Public transport service design in competitive tendering in the Netherlands: dreams vs. real life


D van de Velde

Document Type

Conference Paper

Publication Date


Subject Area

place - europe


After more than five years of practice of competitive tendering in local public transport in the Netherlands we can now see clearly some of the results of this new regime in terms of performances. The main subject of this paper, however, is not such much the resulting performances of these practices, but rather the evolution in the choices made by the tendering authorities. The Dutch legislator, when introducing the legislation that enabled competitive tendering in public transport, dreamt of giving to the operator more powers to redesign transport services. While some authorities do indeed attempts to stimulated operators to redevelop services, we can also observe that a (growing) number of authorities do control strictly public transport supply, following regimes that are akin to what is being used in, e.g., Sweden. In this paper, we analyse the reasons that cause regional transport authorities to change their minds in terms of allocation of the tactical (services design) powers to operators, both during the tendering process and also during the contractual period. We link those to the various levels of institutions (laws, regulations, governance choices and contracts) in the sense of institutional economics) and to their interdependance. Observation of the first years of tendering has already revealed that opposite movements could be observed and that different solutions are used for similar problems or frustrations by local authorities. Our observations and analysis are based upon in depth interviews with responsible civil servants at the local level. We follow authorities that have already conducted several rounds of competitive tendering and describe the evolution of their choices.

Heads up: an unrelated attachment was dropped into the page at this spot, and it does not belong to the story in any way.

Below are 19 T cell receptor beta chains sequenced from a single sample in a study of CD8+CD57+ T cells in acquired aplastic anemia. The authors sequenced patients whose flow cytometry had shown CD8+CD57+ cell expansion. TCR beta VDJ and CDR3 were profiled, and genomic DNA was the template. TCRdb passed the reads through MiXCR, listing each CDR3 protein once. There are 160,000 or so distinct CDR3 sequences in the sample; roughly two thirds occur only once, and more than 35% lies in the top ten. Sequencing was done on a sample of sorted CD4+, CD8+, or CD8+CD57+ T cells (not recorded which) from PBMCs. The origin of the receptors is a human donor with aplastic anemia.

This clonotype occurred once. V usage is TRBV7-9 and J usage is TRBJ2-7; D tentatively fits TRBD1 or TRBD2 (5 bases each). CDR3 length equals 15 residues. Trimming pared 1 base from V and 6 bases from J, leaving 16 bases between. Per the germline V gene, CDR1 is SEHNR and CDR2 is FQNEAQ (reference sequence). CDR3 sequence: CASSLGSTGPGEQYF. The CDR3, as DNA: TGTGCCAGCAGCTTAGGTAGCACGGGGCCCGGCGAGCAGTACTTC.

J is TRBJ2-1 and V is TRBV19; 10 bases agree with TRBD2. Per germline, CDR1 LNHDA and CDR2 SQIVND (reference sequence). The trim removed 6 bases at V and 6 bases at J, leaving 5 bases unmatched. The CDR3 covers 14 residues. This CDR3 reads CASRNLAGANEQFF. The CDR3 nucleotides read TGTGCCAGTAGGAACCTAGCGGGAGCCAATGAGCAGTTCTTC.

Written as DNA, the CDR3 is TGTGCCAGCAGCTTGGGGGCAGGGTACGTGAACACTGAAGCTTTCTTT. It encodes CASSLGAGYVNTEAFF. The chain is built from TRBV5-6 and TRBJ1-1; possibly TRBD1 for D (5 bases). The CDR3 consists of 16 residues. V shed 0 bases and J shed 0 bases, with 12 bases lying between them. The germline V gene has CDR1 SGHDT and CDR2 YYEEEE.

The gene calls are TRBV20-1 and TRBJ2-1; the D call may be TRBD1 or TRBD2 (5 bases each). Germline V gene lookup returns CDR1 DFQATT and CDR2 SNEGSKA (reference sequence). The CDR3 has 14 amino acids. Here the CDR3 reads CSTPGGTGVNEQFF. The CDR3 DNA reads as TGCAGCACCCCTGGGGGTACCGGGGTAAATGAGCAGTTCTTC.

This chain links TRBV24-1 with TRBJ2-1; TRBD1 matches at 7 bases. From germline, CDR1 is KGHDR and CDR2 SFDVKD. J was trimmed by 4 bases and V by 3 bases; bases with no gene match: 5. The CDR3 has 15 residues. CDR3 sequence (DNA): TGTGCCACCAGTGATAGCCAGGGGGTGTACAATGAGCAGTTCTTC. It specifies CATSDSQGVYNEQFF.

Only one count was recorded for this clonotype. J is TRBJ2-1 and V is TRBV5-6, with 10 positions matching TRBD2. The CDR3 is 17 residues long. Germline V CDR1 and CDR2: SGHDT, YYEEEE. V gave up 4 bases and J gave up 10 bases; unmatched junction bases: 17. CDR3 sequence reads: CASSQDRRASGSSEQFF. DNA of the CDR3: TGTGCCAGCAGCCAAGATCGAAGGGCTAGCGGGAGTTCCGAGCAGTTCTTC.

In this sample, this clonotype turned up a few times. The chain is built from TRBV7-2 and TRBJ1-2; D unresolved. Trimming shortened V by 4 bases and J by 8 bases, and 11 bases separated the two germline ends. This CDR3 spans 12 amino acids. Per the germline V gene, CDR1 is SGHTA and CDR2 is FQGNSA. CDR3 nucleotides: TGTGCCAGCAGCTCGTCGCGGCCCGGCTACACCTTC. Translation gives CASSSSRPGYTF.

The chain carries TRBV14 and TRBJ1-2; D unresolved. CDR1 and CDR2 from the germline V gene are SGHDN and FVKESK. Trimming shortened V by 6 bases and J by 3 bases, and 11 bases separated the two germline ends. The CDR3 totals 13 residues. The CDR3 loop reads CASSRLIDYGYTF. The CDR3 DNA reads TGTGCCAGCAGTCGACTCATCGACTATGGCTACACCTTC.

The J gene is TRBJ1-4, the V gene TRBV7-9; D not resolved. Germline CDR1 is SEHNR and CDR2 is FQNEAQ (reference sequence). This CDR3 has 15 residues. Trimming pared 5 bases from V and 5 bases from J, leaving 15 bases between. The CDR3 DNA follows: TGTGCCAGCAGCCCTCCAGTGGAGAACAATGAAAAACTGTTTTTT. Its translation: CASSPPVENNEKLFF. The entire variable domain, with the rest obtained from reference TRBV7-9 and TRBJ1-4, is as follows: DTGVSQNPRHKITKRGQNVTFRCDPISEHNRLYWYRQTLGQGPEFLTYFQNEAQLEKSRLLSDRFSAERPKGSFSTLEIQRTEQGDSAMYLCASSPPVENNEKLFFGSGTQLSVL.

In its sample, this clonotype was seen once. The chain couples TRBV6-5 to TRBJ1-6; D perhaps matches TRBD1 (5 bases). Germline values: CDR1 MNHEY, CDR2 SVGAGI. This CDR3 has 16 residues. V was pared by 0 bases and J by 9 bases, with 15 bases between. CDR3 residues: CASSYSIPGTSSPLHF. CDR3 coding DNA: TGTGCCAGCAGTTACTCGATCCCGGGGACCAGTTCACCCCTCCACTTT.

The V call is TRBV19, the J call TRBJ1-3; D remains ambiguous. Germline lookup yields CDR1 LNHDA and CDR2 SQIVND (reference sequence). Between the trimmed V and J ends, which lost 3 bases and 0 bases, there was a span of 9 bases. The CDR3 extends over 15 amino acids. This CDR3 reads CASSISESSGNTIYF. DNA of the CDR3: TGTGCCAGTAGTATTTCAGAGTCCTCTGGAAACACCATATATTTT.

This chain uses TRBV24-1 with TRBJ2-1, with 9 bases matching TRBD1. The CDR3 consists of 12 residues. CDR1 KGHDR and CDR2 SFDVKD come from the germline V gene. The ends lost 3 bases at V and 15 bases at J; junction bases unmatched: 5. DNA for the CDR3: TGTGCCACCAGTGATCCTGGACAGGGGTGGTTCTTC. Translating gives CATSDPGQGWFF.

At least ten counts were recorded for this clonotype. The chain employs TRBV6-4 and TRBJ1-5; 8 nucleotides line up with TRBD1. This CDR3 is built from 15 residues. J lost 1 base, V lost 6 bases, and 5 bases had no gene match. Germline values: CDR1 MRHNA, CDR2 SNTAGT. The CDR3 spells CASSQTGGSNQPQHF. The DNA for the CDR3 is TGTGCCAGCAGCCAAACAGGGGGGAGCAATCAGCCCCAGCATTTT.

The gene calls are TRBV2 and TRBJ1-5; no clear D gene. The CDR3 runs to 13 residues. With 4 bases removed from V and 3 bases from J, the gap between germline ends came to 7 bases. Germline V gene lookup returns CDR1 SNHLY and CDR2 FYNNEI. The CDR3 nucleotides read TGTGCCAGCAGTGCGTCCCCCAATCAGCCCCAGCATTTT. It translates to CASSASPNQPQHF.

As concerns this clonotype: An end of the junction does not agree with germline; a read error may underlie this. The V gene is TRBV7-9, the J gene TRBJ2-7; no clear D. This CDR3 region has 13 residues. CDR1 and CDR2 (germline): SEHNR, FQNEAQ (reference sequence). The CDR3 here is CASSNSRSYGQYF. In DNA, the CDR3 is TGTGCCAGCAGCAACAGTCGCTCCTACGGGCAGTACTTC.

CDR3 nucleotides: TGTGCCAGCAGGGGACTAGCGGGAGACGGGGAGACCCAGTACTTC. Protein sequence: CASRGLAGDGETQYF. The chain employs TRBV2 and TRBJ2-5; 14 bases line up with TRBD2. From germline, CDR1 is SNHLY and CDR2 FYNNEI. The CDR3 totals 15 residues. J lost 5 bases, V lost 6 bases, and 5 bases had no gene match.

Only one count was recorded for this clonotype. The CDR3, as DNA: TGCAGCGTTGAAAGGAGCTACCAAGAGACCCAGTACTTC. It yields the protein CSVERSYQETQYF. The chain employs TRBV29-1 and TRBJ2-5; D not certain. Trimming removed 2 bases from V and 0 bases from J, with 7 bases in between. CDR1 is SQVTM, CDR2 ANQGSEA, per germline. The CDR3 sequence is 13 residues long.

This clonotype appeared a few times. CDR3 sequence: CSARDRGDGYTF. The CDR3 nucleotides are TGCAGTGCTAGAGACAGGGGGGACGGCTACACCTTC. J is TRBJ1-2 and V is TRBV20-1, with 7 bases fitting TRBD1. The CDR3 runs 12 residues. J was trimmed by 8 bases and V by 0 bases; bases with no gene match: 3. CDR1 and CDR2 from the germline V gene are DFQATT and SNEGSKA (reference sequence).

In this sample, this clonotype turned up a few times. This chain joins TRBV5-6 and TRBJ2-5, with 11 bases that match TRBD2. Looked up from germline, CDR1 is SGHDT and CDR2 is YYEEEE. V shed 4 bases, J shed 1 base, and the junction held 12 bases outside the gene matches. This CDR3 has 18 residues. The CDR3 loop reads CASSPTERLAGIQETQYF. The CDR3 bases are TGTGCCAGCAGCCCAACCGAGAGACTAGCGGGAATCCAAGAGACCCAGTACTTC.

Permission to publish abstract given by AET.